There are certain matters that must be adhered to if a battle is to be successful. These include a well-trained army and a good military strategy which can be the difference between success and failure. However, even when a military council drafts out an excellent plan, there are no guarantees in war. Things do not always play out the way they are expected to.
In the past, many military engagements have been quite organized. They have followed a conventional chain of events: one force meets the other, and one army wins either due to better positioning, military strategy, advanced weaponry, or the simple fact of numbers. Sometimes the battle ends at a stalemate where there is no victor. In contrast, there are battles which have been total disasters where one army is completely taken apart by the other.
One of the most bewildering to all was the Fall of Singapore in 1942 during the Second World War. The battle is now regarded as one of the greatest military defeats of the British Army, but it did not look poised to take such a humiliating turn when it began.
The British stronghold in Singapore was deemed to be an impregnable fortress. Their air and naval bases commissioned in 1939 and 1941 respectively were impressive and intimidating. The King George VI Graving Dock at the naval base was the largest dry dock in the world, scaling a full 300 meters to show the capacity of the British Malayan Navy.
In March 1941, the British intercepted a message from Adolf Hitler to the Japanese Foreign Minister, Yosuke Matsuoka. In this message, the Nazi leader urged Matsuoka to attack the British stronghold in the Far East. Hitler stated that conquering the British in Malaya would be fundamental to the overthrow of England. There was little doubt as to the importance of Singapore to the British Empire, as their naval base was placed there to protect other Commonwealth assets.
However, the British were undaunted by this discovery and feared little for the British troops stationed at the island. He was confident that the fortress was impenetrable. The island had two major attack areas of concern. The first was the sea, but the British naval base there was more than capable of defending attacks from that direction. The second was miles and miles of jungle terrain which were assumed to be too arduous even to be considered by the Japanese.
Newspapers carried news of Churchill’s statement referring to the fortress as the “Gibraltar of the Far East.” There was an air of overconfidence around the British forces. The British considered the Japanese army to be weak, often referring to them as “Little Japs.” However, although the Japanese believed the myth of the British fortress being impregnable, they were nevertheless resolved to take it in their quest to conquer Southeast Asia and the East Indies.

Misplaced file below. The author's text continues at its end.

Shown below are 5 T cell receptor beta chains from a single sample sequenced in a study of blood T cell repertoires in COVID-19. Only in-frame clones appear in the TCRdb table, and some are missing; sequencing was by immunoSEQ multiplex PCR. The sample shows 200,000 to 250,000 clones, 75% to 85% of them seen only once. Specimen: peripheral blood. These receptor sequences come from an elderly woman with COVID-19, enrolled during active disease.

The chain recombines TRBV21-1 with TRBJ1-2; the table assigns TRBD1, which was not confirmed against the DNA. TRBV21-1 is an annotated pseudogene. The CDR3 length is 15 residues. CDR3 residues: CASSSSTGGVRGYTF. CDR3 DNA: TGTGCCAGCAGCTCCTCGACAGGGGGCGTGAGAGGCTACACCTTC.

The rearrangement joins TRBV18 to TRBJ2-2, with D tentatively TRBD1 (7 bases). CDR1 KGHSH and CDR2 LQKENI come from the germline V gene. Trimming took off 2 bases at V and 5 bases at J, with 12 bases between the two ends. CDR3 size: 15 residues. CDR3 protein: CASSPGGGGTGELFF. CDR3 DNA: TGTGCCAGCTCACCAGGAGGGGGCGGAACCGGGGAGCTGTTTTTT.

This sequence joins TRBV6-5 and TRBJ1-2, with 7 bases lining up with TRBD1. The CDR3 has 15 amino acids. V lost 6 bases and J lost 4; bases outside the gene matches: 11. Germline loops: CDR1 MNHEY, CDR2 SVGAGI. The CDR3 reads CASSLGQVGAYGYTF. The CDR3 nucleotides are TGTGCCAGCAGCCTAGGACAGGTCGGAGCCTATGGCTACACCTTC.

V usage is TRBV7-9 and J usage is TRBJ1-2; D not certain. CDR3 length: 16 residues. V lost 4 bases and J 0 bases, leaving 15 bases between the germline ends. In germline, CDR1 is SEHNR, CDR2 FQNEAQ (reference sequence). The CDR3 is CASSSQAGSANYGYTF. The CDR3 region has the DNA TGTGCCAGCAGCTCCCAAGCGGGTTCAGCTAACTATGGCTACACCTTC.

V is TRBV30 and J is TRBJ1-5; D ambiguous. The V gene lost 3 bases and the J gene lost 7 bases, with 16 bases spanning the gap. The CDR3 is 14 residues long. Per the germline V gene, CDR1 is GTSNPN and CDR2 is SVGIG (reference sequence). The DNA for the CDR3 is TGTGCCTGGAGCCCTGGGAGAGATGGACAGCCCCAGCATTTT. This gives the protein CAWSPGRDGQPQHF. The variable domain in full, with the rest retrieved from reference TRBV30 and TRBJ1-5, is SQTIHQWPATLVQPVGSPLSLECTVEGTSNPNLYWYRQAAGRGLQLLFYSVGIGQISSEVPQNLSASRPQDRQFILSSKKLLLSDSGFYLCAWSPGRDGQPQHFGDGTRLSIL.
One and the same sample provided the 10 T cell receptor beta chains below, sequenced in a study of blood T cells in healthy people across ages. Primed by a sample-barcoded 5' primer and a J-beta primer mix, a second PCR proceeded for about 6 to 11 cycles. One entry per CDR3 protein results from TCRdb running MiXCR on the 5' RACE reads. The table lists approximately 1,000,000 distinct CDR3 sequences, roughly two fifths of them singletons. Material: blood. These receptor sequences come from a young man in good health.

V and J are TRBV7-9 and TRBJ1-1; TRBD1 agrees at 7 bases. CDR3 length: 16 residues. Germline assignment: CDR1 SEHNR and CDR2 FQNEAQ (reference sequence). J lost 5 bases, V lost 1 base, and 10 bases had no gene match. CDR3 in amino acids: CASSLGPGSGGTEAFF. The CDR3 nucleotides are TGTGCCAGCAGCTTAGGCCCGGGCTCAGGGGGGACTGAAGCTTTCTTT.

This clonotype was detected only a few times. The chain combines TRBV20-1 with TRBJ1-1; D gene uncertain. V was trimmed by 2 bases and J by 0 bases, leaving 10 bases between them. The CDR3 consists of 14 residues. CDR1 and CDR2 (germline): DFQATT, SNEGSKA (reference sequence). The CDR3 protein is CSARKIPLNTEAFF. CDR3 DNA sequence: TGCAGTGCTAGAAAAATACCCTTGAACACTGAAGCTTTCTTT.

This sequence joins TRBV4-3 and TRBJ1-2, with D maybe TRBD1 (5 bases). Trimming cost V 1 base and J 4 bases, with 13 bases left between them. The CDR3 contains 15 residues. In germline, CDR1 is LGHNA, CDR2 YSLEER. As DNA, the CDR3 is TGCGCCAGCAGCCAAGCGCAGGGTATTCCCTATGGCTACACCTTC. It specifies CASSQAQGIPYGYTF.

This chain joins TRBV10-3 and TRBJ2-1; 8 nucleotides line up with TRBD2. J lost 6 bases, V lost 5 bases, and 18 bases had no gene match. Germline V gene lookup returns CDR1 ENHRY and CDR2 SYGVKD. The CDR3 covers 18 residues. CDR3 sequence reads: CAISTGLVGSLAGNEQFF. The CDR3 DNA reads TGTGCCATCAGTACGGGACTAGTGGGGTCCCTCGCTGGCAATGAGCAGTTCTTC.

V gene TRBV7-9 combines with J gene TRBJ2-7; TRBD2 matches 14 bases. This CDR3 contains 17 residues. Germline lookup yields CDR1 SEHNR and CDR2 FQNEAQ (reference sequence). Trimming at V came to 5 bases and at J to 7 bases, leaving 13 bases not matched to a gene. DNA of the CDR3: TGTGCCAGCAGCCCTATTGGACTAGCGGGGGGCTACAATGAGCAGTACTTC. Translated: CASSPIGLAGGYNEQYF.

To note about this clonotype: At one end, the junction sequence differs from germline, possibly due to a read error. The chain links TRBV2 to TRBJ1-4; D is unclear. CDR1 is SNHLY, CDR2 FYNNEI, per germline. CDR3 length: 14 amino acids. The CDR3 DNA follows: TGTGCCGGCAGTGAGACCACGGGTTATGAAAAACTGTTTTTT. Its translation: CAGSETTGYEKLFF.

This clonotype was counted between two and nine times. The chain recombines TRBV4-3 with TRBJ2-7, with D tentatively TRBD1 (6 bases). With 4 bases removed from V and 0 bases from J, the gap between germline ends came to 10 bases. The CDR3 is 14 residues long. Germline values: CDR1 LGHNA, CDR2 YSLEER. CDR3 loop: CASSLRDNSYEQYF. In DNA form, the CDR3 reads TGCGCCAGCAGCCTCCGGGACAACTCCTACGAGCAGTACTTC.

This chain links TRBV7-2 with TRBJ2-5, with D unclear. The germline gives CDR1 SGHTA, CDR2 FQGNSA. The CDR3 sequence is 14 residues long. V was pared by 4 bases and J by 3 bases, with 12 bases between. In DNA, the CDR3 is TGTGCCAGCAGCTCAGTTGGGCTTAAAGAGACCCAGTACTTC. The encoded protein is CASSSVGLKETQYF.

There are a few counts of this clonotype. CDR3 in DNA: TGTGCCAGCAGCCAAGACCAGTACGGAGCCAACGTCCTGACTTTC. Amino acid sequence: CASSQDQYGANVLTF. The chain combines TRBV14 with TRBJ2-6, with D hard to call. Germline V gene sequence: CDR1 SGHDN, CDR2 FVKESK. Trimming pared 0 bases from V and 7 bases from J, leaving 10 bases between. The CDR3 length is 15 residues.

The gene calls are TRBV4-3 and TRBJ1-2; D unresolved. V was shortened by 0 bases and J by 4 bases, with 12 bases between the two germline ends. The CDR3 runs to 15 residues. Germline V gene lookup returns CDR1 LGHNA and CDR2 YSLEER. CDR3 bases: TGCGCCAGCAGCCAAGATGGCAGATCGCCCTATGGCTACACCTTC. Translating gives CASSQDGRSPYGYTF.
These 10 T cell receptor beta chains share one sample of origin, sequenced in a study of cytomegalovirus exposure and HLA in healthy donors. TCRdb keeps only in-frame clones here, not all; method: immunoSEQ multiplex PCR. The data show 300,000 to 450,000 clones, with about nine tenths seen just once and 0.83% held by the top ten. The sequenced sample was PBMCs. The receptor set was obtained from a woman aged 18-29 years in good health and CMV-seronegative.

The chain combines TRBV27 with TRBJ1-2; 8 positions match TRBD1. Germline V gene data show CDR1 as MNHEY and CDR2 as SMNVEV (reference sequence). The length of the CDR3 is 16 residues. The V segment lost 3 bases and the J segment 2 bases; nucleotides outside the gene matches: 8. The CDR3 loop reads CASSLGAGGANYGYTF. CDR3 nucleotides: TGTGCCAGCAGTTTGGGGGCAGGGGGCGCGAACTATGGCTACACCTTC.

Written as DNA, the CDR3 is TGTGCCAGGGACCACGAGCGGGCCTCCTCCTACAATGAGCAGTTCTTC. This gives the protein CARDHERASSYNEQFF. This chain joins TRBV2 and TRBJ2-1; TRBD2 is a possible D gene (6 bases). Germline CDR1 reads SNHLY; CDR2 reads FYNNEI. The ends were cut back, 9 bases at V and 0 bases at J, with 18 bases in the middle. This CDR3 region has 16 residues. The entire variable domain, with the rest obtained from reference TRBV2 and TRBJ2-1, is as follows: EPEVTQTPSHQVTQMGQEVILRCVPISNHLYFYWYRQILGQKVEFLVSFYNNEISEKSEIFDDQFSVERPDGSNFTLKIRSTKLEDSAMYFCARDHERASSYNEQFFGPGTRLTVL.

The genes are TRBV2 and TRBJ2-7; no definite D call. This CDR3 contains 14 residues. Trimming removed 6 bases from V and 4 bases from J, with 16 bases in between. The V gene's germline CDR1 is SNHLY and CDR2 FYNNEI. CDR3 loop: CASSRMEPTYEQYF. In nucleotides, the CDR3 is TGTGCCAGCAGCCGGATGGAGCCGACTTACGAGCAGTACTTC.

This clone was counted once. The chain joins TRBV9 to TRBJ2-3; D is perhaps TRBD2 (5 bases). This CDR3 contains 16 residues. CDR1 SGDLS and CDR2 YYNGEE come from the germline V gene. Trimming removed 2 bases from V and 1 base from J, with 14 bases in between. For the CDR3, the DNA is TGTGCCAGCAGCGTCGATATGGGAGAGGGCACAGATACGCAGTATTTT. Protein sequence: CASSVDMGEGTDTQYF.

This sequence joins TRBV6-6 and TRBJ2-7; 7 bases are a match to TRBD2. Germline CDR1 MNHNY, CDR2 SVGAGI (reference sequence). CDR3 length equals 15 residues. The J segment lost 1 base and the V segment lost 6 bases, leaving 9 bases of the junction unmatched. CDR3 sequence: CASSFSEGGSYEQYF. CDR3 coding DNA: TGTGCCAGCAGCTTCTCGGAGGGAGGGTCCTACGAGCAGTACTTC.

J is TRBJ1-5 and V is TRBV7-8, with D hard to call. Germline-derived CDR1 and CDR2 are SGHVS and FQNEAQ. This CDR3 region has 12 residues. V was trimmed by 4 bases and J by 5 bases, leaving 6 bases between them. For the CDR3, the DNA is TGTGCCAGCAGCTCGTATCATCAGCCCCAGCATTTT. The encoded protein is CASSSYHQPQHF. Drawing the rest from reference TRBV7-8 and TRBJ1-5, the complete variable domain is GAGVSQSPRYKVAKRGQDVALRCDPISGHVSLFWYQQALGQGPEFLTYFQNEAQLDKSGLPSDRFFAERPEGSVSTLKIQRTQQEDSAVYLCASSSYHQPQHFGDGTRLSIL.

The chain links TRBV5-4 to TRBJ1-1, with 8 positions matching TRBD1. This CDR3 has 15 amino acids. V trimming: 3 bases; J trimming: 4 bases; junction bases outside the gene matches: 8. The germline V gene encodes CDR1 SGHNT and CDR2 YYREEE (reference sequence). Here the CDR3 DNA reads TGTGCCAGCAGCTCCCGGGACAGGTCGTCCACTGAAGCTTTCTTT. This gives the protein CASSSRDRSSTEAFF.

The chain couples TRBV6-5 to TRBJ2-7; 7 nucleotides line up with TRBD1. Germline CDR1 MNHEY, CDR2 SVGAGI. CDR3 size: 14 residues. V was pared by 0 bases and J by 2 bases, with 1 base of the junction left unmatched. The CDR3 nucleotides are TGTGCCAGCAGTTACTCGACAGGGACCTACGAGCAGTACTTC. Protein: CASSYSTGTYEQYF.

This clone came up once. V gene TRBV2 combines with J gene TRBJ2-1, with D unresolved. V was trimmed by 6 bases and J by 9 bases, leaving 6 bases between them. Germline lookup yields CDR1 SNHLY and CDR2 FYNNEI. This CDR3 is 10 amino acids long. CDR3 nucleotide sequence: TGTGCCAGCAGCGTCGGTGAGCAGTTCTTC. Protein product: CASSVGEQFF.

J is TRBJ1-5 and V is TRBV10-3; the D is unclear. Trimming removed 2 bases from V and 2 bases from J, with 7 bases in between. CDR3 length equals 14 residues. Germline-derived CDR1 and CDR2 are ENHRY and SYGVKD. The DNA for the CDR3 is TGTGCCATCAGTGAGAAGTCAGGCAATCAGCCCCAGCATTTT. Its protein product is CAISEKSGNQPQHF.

Japan had few mineral resources and, as such, sought to acquire them by force from other regions. Japan had conquered most of China and Manchuria in the 1930s for the rich iron and coal resources which the Japanese then employed in producing steel. They had one important resource left to acquire and that was oil. As such, the East Indies, including Singapore, was a major target for them.
Despite the fortress’s naval capacity, it was seriously lacking in ships. Most of the British fleet had been committed to Europe and the Middle East where the British felt they were more needed. The Singapore campaign kicked off on December 8, 1841, when two Japanese convoys landed at Patani in Southern Thailand, Singora, and northern Malaya. By the end of that day, some 27,000 Japanese soldiers, well-trained in jungle combat and under the command of General Yamashita Tomoyuki, had secured their position in Malaya and captured the British air base at Kota Baharu.
After that, air bombings of Singapore began. Unaware that their air base had been captured, the Prince of Wales and the Repulse sailed for northern Malaya in an attempt to put off any Japanese ships that were yet to land. The ships were sunk on 10th December by Japanese aircraft.
The Japanese were very swift, employing bicycles as a means of movement across the jungle terrain. Using a combination of bicycles and collapsible boats, they outflanked and encircled the British army in North Malaya, cutting off their supply lines. The British army in the region was led by Lieutenant General Arthur Ernest Percival who was only promoted to this command position in April, so it was his first time in command of an army corps.
On January 31, 1942, the causeway at Johore Baharu which linked Malaya and Singapore was blown up by the Japanese, resulting in a fifty-meter gap. The battle that ended in the surrender of the British took place from 8th to 15th February, by which time half of Singapore was already occupied by the Japanese.
After a week of fighting, Percival was informed that ammunition and water would run out the following day. He thereafter agreed to surrender to the Japanese who insisted that Percival marched with the white flag of truce to negotiate the terms of surrender.
The 36,000 Japanese troops had done what was thought by many as impossible: gained a decisive victory over the British Malayan Army, with 90 percent of the 90,000 men taken as prisoners of war. This defeat was a crushing blow to the British Empire, and one that signaled the start of the defection of Australia’s foreign policy away from the United Kingdom.
After the British surrender, the Australians began to turn to the United States for aid, no longer able to trust the British Army to protect them. Australia had sided with the British during the war and their Prime Minister at the time, John Curtin, told Churchill that Australia would regard the act of surrender as an inexcusable betrayal.